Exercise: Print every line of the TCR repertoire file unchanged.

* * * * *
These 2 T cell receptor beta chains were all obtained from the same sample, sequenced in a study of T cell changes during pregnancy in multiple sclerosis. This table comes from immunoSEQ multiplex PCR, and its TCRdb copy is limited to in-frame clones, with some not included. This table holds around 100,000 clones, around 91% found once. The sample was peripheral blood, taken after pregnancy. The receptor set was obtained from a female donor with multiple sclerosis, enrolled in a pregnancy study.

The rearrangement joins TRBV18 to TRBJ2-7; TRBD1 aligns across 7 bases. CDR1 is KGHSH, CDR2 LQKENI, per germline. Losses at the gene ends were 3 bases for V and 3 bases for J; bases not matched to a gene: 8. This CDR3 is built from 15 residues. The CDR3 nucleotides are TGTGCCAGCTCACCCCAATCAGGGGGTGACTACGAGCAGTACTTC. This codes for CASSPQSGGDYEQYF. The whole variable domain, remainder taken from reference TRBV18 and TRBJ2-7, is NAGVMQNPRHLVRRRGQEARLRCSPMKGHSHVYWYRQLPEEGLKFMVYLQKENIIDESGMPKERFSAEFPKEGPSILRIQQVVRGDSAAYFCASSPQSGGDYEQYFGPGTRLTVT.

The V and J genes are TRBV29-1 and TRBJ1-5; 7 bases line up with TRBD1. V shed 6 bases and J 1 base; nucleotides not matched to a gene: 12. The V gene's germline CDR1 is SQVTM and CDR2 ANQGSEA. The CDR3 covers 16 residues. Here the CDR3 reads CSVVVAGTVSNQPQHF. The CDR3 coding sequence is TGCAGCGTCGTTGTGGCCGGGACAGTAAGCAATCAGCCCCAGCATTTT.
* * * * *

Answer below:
These 2 T cell receptor beta chains were all obtained from the same sample, sequenced in a study of T cell changes during pregnancy in multiple sclerosis. This table comes from immunoSEQ multiplex PCR, and its TCRdb copy is limited to in-frame clones, with some not included. This table holds around 100,000 clones, around 91% found once. The sample was peripheral blood, taken after pregnancy. The receptor set was obtained from a female donor with multiple sclerosis, enrolled in a pregnancy study.

The rearrangement joins TRBV18 to TRBJ2-7; TRBD1 aligns across 7 bases. CDR1 is KGHSH, CDR2 LQKENI, per germline. Losses at the gene ends were 3 bases for V and 3 bases for J; bases not matched to a gene: 8. This CDR3 is built from 15 residues. The CDR3 nucleotides are TGTGCCAGCTCACCCCAATCAGGGGGTGACTACGAGCAGTACTTC. This codes for CASSPQSGGDYEQYF. The whole variable domain, remainder taken from reference TRBV18 and TRBJ2-7, is NAGVMQNPRHLVRRRGQEARLRCSPMKGHSHVYWYRQLPEEGLKFMVYLQKENIIDESGMPKERFSAEFPKEGPSILRIQQVVRGDSAAYFCASSPQSGGDYEQYFGPGTRLTVT.

The V and J genes are TRBV29-1 and TRBJ1-5; 7 bases line up with TRBD1. V shed 6 bases and J 1 base; nucleotides not matched to a gene: 12. The V gene's germline CDR1 is SQVTM and CDR2 ANQGSEA. The CDR3 covers 16 residues. Here the CDR3 reads CSVVVAGTVSNQPQHF. The CDR3 coding sequence is TGCAGCGTCGTTGTGGCCGGGACAGTAAGCAATCAGCCCCAGCATTTT.